This background on King Estate, for me, adds significant inflection on their advertising work which is focused on two current key messages (organic farming and salmon safe farming) with a third piece of messaging around nature conservancy in development.
Our guest expert examining the advertising with me is Fred Schwartz from Fred & Company, a Sonoma resident, Schwartz is a brand and marketing expert who served as creative director for several leading advertising agencies before founding his own shop. Later acquired by WPP, a significant holding company in the agency vertical, Fred now runs Fred & Company, a consultancy to the wine trade, providing strategy and tactics for marketing and sales.
King Estate Ad #1
Full Size PDF version:
King Estate Ad #1
As Seen in: Wine & Spirits Magazine
Goat or Gloat?
This is some of most thoughtfully produced advertising you’re likely to see come out of the wine industry. Fantastic visual! But, I have to channel an advertising prof. from college when he said, “Who do you think is the smartest person in this room? Of course, each of you think you’re the smartest person in the room. Therefore, create advertising for somebody that is dumber than you. Cleverness kills.”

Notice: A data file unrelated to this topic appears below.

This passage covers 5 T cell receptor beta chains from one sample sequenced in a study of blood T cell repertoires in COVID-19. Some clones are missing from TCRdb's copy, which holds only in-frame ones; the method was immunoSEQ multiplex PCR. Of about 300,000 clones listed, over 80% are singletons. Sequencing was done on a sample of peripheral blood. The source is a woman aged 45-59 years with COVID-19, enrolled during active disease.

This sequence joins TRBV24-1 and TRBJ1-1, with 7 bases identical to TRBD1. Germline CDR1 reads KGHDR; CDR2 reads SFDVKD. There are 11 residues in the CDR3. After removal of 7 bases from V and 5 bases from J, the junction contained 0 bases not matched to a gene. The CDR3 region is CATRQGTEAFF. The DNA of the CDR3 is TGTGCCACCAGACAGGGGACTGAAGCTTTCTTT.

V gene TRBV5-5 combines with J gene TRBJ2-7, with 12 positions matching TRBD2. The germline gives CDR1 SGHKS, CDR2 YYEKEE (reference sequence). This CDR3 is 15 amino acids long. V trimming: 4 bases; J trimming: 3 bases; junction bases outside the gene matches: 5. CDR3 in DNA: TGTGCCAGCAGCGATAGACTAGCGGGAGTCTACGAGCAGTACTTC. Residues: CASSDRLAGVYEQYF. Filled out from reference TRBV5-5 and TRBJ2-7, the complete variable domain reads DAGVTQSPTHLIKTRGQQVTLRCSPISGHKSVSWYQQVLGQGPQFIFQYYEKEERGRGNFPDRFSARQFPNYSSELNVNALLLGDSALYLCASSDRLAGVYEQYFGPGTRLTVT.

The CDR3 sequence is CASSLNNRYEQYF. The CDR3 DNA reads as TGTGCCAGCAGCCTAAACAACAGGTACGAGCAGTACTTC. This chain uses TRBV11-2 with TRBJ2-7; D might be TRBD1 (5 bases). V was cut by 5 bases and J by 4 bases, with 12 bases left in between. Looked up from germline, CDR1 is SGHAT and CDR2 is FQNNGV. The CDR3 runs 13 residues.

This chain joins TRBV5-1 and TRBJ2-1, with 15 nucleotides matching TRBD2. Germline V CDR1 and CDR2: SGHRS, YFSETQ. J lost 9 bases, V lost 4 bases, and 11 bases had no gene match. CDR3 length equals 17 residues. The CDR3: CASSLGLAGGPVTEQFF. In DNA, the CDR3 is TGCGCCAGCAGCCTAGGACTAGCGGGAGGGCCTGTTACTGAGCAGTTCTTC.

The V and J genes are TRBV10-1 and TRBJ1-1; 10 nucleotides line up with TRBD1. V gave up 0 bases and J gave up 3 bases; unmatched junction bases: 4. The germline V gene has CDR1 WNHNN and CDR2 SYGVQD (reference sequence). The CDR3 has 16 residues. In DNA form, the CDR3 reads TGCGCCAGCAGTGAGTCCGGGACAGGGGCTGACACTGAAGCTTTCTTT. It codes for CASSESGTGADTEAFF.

I would make one small copy change to this ad in order to NOT make it too clever—Instead of saying, “We owe the future” which is kind of passive and muddy, I would add supporting copy that says, “Since 1991 we’ve been making up for the previous 46 years.” Or something to that effect, and then I’d move the tag, “We owe the future” to the bottom left.
Overall, a skilled ad and worthy of award relative to their wine industry peers.
What Fred Says:
Overall, these are among the best the wine industry has to offer. If that sounds like a back-handed compliment, it is. While the art direction is rather traditional, the art is well conceived. These ads will get read.
What intrigues me is the positioning line that appears next to the brand name: oregon wines. What’s going on here? Is Oregon a winemaking badge for something in particular? Does King Estate assume that readers won’t recognize their home AVA? Is this a grab at trying to appear larger, more dominant or truer? What?